Unlocking Creativity

Creative Director Billy Henshaw has seen our industry change and adapt in a lot of unexpected ways over the past months, here is what he’s learned about fostering creativity from home. 

I often think back to the creative directors I’ve worked with over the years and wonder just how they would have coped over the past few months. 

Some would certainly have struggled with adapting to the new way of working from home, let alone communicating on Zoom, while others would have just said, “fuck it, lets get on with it!”

One thing they and I would have been able to agree on during these strange times is that being creative becomes a reassurance. It’s a way to lose yourself thanks to the process of answering a problem with an idea, no matter how big or small. 

This seed of creativity – of positivity – if nurtured correctly can grow immeasurably. It may not be fully able to withstand all the difficulties the post Covid-19 world will throw at us, but there’s no reason that it can’t help to make a difference to every part of our lives, and hopefully help us have some fun again along the way.

Sometimes it’s good to be creative when you’re alone with your thoughts, having a quiet moment to focus on an idea. But from being an agency team used to brainstorming, creating and presenting together we’re now on our own – not all of the time, but still partly disconnected. This can be a struggle, lonely and frustrating. You might find yourself thinking out loud “is what I’m doing right? I can’t focus working with the family around, I could do with a change of scene!” These are normal things to think, but can be combated thanks to the collaborative nature of creative work.    

In our enforced separation it’s been so important to keep the team together, connected, communicating and aware of what we’re all doing and how we’re all feeling. It’s something that sometimes got lost in the office, even when we sat next to each other.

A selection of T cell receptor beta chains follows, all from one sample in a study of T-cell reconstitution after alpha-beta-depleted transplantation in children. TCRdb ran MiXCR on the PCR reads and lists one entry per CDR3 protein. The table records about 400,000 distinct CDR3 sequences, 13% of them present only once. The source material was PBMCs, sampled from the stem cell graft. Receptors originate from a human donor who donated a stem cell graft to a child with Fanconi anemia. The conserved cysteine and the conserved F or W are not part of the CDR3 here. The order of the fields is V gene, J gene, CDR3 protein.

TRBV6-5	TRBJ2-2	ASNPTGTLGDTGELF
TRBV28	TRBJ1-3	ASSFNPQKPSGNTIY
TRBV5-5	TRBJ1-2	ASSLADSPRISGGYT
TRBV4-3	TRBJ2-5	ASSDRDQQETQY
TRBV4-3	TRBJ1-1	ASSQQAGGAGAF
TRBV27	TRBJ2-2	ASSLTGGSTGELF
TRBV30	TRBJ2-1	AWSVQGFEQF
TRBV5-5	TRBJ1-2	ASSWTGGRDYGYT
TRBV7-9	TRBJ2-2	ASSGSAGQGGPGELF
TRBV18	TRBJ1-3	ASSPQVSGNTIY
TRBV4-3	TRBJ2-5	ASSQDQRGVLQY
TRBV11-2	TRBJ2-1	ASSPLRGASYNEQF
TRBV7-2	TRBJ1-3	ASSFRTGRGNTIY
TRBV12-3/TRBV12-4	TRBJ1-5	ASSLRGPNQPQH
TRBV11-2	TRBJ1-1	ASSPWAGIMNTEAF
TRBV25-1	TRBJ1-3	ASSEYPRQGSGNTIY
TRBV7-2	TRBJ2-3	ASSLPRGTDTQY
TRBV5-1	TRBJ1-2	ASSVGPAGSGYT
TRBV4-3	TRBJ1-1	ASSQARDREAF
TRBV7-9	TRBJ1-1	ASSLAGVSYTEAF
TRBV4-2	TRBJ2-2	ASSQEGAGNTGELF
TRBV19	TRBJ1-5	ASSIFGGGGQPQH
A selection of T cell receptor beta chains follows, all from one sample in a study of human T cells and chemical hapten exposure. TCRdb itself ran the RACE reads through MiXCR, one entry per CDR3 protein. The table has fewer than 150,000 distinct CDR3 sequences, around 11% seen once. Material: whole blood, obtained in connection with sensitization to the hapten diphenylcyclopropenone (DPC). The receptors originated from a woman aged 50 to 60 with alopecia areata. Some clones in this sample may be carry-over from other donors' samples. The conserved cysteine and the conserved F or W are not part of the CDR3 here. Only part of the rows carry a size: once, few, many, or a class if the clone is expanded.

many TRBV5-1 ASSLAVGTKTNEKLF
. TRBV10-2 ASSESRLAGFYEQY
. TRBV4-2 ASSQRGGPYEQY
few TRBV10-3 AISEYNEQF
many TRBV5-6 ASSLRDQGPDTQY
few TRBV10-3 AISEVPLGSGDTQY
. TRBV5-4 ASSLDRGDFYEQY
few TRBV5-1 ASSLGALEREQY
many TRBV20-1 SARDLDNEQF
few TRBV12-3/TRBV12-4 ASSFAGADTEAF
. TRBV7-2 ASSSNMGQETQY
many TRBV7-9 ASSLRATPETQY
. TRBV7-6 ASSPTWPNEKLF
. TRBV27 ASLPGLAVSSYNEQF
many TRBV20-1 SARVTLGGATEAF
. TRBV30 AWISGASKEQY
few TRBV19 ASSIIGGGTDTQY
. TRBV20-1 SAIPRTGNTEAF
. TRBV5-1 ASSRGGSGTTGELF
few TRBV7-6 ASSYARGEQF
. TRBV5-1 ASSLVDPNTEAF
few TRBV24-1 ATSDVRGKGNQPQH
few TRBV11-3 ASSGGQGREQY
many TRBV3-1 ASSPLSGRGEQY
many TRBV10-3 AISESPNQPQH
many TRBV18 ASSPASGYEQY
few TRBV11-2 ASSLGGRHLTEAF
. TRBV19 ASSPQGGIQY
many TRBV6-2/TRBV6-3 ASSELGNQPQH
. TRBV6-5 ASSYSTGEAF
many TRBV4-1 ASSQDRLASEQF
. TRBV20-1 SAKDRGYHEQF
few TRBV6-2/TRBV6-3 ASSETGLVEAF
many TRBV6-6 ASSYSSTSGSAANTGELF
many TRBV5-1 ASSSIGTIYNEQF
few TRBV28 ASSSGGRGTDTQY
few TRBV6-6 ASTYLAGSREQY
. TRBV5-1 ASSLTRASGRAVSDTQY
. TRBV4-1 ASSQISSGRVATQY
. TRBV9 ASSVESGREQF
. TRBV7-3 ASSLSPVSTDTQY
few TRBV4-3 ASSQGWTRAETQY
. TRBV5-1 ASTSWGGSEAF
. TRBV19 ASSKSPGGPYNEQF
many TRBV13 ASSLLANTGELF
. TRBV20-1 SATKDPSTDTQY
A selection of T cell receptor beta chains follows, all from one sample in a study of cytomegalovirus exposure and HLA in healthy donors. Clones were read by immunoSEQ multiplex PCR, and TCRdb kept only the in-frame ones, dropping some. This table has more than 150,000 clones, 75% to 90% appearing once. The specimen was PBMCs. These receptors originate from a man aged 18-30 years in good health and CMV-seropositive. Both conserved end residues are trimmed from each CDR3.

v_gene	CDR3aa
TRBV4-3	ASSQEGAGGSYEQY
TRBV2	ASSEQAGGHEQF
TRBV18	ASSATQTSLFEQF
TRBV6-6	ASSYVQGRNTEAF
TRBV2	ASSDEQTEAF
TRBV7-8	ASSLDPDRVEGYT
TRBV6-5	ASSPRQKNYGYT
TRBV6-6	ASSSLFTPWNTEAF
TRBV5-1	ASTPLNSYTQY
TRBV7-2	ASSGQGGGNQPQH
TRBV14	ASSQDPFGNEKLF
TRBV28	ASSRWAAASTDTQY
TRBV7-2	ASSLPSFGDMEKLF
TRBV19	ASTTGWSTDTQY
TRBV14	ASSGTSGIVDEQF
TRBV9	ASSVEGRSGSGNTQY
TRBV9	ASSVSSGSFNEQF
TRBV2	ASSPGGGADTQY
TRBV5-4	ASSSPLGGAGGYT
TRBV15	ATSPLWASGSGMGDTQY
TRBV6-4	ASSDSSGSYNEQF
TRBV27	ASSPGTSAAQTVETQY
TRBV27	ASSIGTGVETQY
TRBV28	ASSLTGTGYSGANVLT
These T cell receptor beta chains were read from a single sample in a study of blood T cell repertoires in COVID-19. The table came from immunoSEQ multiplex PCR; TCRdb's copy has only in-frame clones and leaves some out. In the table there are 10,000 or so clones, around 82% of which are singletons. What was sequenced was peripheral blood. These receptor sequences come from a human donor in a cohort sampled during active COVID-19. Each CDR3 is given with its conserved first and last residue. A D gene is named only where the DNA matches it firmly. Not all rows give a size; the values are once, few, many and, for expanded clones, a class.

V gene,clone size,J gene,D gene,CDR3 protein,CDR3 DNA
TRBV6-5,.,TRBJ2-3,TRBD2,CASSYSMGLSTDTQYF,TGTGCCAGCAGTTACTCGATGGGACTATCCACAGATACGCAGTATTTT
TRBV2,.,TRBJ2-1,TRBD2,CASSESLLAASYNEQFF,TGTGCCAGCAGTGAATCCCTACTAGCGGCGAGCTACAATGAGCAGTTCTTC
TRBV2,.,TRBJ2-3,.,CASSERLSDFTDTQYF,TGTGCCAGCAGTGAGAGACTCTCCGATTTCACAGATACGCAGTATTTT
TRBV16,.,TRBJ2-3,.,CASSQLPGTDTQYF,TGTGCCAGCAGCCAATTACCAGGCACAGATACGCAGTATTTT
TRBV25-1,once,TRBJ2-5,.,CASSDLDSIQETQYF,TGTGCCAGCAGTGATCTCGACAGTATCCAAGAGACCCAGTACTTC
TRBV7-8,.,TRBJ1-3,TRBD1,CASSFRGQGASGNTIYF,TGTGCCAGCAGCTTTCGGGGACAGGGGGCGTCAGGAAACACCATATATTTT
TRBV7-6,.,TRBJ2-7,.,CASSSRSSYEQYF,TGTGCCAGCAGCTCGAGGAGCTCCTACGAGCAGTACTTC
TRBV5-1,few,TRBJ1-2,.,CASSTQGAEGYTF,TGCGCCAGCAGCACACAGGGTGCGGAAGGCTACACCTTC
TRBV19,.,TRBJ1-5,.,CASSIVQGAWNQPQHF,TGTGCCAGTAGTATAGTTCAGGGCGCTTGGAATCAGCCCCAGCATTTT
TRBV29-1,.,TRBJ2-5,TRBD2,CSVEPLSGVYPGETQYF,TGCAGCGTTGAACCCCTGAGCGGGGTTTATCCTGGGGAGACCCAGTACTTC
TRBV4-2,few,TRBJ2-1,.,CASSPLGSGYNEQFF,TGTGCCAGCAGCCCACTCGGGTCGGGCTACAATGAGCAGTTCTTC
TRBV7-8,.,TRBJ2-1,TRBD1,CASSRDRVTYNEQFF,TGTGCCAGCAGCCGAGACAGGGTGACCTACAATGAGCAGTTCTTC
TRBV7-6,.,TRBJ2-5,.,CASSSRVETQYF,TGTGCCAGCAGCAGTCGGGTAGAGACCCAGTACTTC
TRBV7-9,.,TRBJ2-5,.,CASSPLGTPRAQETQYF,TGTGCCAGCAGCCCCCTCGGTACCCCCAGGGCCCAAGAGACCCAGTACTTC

Positives have to be taken from what we’ve been through, one of the main ones being that technology and social channels exist and have enabled us to have relatively normal working lives. 

But now in this new normal there have been a lot of benefits to working from home over these past few months. No commute, no meetings for the sake of meetings and no getting sidetracked with agency politics has allowed for more creative brain capacity. I can go and walk the dog to try and get some inspiration whenever I need to (he has a lot of walks by the way) and we can still brainstorm together whenever we need to, we just do it on Zoom.  

It’s really made me consider my colleagues more, how we work together, our relationships with clients, the office, my family, my friends, my world. It’s made me think a lot more of how we all work and communicate together and apart, and it’s made for so many more focussed and dynamic actions both individually and as a collective team. 

I’m seeing people empowered, not micromanaged, not seeing or doing things as they always have. In other words, it’s made room for us all to be that little bit more creative every single day.

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